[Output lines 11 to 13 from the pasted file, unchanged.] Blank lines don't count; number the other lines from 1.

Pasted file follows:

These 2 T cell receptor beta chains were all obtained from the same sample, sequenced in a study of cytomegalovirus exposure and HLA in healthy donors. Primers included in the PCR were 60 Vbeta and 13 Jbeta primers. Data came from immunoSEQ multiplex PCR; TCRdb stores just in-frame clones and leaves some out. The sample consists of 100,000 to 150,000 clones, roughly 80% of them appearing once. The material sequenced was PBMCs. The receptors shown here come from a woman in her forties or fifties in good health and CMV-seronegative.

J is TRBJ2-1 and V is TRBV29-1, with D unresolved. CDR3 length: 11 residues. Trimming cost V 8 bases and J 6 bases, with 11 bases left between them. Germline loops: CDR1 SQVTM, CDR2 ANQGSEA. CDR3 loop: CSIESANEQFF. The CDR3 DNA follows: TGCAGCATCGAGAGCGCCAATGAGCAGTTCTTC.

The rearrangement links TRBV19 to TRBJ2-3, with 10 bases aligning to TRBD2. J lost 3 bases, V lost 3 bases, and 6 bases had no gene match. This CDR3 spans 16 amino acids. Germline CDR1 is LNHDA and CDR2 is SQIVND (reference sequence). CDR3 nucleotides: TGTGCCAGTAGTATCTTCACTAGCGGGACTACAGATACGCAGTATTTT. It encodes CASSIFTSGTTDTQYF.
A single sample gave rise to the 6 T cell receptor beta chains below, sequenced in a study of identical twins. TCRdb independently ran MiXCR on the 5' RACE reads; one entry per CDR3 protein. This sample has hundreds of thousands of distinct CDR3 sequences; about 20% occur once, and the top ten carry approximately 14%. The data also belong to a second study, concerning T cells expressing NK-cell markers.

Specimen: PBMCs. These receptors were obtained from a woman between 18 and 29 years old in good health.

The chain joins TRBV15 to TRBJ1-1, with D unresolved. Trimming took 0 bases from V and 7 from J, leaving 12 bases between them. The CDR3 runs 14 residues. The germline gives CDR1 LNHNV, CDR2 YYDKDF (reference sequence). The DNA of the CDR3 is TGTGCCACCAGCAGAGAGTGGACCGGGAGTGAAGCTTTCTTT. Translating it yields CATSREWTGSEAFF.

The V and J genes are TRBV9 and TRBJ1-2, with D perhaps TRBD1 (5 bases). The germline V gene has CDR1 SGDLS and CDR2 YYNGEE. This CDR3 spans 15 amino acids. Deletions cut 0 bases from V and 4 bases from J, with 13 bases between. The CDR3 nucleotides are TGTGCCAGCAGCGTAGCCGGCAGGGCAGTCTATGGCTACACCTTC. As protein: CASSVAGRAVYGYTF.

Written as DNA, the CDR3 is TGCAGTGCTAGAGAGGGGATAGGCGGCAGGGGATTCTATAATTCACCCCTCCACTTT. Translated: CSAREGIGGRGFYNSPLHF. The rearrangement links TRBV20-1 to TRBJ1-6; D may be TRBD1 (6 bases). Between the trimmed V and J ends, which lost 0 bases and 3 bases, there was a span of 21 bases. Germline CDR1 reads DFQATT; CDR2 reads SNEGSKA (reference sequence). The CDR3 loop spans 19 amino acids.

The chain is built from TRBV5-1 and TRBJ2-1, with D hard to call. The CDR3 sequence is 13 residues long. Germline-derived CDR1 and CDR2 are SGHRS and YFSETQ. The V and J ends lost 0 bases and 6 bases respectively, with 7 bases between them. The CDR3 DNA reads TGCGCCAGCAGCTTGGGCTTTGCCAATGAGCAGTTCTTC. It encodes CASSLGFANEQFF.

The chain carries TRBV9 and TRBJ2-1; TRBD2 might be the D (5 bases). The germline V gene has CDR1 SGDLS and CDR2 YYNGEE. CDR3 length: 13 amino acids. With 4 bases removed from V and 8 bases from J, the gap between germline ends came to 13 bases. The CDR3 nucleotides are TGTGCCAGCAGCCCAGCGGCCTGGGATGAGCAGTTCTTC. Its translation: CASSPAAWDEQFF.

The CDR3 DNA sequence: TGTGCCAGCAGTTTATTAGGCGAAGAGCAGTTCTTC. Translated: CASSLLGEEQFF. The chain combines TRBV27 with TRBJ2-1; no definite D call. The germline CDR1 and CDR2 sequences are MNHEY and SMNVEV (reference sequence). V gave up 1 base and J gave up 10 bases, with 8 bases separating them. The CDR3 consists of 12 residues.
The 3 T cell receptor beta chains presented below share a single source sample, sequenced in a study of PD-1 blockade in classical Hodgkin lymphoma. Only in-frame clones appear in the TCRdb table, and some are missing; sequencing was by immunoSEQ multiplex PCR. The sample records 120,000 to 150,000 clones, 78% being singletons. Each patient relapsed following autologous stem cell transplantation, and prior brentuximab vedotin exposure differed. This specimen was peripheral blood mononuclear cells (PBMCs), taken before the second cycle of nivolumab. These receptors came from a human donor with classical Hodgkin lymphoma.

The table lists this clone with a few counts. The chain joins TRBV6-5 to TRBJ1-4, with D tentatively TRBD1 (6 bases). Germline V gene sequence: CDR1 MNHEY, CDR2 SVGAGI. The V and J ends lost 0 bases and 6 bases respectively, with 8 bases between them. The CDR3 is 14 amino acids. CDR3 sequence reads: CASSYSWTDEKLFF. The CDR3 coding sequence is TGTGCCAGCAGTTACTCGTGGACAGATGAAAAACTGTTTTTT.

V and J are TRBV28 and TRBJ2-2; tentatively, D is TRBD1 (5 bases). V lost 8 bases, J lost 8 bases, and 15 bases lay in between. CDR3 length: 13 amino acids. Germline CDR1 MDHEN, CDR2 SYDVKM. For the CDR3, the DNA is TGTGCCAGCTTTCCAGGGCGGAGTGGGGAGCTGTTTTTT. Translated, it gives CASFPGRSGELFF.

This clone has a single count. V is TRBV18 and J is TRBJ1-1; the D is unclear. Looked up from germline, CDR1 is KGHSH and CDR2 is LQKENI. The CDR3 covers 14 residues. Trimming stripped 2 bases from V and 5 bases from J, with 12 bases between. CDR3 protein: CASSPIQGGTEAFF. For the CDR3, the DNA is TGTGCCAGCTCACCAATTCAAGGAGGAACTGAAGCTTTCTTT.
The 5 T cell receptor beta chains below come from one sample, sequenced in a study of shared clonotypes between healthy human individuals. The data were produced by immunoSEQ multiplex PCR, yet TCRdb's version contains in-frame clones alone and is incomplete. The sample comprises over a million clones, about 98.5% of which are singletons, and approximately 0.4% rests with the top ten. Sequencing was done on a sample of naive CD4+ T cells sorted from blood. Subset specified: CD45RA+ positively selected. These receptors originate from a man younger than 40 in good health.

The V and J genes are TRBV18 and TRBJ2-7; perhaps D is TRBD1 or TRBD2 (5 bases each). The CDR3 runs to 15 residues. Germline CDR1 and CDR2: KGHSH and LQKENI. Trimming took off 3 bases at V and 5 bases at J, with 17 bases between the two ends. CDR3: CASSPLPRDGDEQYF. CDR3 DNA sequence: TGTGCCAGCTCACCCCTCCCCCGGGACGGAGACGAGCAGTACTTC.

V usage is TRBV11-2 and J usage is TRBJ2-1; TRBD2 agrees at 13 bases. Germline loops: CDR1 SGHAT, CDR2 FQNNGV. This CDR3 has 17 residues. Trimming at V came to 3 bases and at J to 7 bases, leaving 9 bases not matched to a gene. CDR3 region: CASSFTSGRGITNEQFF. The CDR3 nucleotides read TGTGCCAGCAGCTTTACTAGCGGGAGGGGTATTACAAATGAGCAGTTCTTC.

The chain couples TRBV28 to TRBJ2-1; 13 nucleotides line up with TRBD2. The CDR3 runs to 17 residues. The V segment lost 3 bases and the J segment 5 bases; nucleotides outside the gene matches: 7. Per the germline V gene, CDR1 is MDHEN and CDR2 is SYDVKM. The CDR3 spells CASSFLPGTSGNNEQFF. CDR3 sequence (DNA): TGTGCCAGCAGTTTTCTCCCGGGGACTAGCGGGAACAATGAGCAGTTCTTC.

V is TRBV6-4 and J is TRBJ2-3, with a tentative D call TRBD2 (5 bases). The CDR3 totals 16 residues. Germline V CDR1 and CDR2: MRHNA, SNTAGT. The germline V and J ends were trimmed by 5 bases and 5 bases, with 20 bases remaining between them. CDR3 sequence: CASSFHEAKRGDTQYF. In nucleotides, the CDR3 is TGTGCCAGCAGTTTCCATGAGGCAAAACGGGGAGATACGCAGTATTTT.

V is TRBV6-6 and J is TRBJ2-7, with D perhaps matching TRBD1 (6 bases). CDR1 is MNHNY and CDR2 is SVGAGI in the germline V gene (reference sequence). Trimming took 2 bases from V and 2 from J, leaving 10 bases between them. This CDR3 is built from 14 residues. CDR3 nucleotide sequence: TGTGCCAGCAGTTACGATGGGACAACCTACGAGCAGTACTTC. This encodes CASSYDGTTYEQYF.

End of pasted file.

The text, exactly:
The CDR3 DNA sequence: TGTGCCAGCAGTTTATTAGGCGAAGAGCAGTTCTTC. Translated: CASSLLGEEQFF. The chain combines TRBV27 with TRBJ2-1; no definite D call. The germline CDR1 and CDR2 sequences are MNHEY and SMNVEV (reference sequence). V gave up 1 base and J gave up 10 bases, with 8 bases separating them. The CDR3 consists of 12 residues.
The 3 T cell receptor beta chains presented below share a single source sample, sequenced in a study of PD-1 blockade in classical Hodgkin lymphoma. Only in-frame clones appear in the TCRdb table, and some are missing; sequencing was by immunoSEQ multiplex PCR. The sample records 120,000 to 150,000 clones, 78% being singletons. Each patient relapsed following autologous stem cell transplantation, and prior brentuximab vedotin exposure differed. This specimen was peripheral blood mononuclear cells (PBMCs), taken before the second cycle of nivolumab. These receptors came from a human donor with classical Hodgkin lymphoma.

The table lists this clone with a few counts. The chain joins TRBV6-5 to TRBJ1-4, with D tentatively TRBD1 (6 bases). Germline V gene sequence: CDR1 MNHEY, CDR2 SVGAGI. The V and J ends lost 0 bases and 6 bases respectively, with 8 bases between them. The CDR3 is 14 amino acids. CDR3 sequence reads: CASSYSWTDEKLFF. The CDR3 coding sequence is TGTGCCAGCAGTTACTCGTGGACAGATGAAAAACTGTTTTTT.